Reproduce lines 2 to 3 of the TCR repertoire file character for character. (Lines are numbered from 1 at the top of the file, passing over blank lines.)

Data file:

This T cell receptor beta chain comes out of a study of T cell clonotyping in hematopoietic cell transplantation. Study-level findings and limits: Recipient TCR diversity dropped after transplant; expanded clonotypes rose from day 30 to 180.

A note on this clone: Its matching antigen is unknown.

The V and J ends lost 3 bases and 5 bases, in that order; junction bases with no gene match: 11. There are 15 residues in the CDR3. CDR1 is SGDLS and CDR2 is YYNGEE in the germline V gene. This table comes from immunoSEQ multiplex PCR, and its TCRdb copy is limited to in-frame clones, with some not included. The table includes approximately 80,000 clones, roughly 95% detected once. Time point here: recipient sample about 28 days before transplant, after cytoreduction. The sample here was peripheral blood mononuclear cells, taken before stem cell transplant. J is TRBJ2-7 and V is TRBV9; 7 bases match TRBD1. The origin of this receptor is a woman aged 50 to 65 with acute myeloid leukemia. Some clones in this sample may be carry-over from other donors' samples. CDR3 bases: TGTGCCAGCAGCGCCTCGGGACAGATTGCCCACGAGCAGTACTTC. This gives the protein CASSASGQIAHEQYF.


A note on this clone: Its matching antigen is unknown.

The V and J ends lost 3 bases and 5 bases, in that order; junction bases with no gene match: 11. There are 15 residues in the CDR3. CDR1 is SGDLS and CDR2 is YYNGEE in the germline V gene. This table comes from immunoSEQ multiplex PCR, and its TCRdb copy is limited to in-frame clones, with some not included. The table includes approximately 80,000 clones, roughly 95% detected once. Time point here: recipient sample about 28 days before transplant, after cytoreduction. The sample here was peripheral blood mononuclear cells, taken before stem cell transplant. J is TRBJ2-7 and V is TRBV9; 7 bases match TRBD1. The origin of this receptor is a woman aged 50 to 65 with acute myeloid leukemia. Some clones in this sample may be carry-over from other donors' samples. CDR3 bases: TGTGCCAGCAGCGCCTCGGGACAGATTGCCCACGAGCAGTACTTC. This gives the protein CASSASGQIAHEQYF.